(In parts excerpted from/inspired by my JTA post, available in its entirety here.]

The non-techheads among you might not know what Second Life is. But people in the know are aware that Second Life is a 3-D virtual reality world that lives online รขโ‚ฌโ€œ it’s completely user-generated and is thriving. In October, Second Life registered its millionth inhabitant, and today there are more than 5 million users, with more joining every day.

But what would any alternate universe be without Jews, a minority in numbers, but prominent in business, media and industry? Well, Second Life’s first synagogue opened in September (see Forward article here), and today one can find a replica of the Western Wall, a yeshiva, a JCC and even a Holocaust museum. This April, the Jewish Media Corp. of Switzerland (JMAG) launches the first Jewish media headquarters (insert your own media conspiracy joke here), and 2Life, the first Jewish magazine in Second Life. 2Life‘s editor, Kafka Schnabel, has his own blog, where he records his RL (real-life) thoughts about SL (Second Life).

The JMAG office building contains a cafe (The Aufbau Cafe) and an art space (The Tachles Gallery), where monthly events will be held. The first of these will be “PresenText,” a virtual exhibition that mirrors the words-and-image exhibition created by PresenTense Magazine and shown at New York University’s Bronfman Center in January.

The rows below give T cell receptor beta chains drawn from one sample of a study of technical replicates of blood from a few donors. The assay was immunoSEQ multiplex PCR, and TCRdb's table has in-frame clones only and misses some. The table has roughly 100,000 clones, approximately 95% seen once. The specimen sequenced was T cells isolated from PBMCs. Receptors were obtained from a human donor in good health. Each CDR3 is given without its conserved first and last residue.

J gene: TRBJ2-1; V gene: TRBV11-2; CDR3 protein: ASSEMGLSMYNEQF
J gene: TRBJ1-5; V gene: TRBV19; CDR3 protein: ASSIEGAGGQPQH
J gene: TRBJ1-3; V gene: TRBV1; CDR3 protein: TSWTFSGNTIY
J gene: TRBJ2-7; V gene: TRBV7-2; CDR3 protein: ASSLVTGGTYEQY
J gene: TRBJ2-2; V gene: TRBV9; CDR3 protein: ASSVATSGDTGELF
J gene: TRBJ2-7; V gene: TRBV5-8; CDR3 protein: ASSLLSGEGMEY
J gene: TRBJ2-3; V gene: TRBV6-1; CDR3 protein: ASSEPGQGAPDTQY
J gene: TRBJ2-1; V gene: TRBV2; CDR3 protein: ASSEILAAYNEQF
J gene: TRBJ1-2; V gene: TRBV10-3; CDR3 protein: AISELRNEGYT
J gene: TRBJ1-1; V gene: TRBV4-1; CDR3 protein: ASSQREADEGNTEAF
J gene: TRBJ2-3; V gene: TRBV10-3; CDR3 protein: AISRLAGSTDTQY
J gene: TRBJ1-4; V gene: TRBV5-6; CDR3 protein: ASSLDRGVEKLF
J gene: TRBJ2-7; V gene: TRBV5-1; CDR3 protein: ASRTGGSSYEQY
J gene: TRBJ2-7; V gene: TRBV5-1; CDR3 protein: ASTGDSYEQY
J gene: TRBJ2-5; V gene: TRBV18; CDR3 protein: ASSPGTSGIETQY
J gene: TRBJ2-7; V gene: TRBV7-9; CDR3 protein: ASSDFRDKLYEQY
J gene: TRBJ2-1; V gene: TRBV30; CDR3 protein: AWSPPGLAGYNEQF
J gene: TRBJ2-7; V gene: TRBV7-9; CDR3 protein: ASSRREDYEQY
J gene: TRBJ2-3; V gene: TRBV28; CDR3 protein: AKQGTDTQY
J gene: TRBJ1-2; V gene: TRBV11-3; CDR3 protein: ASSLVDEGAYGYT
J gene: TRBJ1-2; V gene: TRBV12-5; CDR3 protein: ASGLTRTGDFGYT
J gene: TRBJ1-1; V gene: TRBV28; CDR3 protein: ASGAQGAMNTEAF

What should be really interesting to see, as I noted in the JTA post, is if the online Jewish community repeats the mistakes of its real-world (and blogospheric?) counterparts. Alternately, this alternate reality could also potentially provide some real suggestions that might have an impact on our daily, reality-based Judaism. I guess we’ll have to (join Second Life) wait and see.

About the author

Esther Kustanowitz

For more posts by Esther, see EstherK.com, MyUrbanKvetch.com and JDatersAnonymous.com.


  • O Canada, how much time do you have? What I mean is basically that the “old guard” keeps doing things the “old way,” without incorporating change, technology, or taking into account what today’s Jews need…

  • I always pop into the Second Life shul when I go into second life. Sometimes I run into a colleague there, but it is just so peaceful. And I can pretty much trust that no avatars are going to put cybersex moves on me… so it feels safer than most of second life.

  • It’s amazing isn’t it? And now the Open Society Archives (OSA) together with the Svenska institutet (Swedish Institute) decided to place contents related to Raoul Wallenberg’s work and life in Second Life. Their current debate: can avatars recognize the sound of a typwriter in Second Life? ๐Ÿ™‚

    background: Sweden just purchased an island in SL and will open their official state embassy in June (this will be the first state embassy in Sweden).

    (judapest.org, Budapest)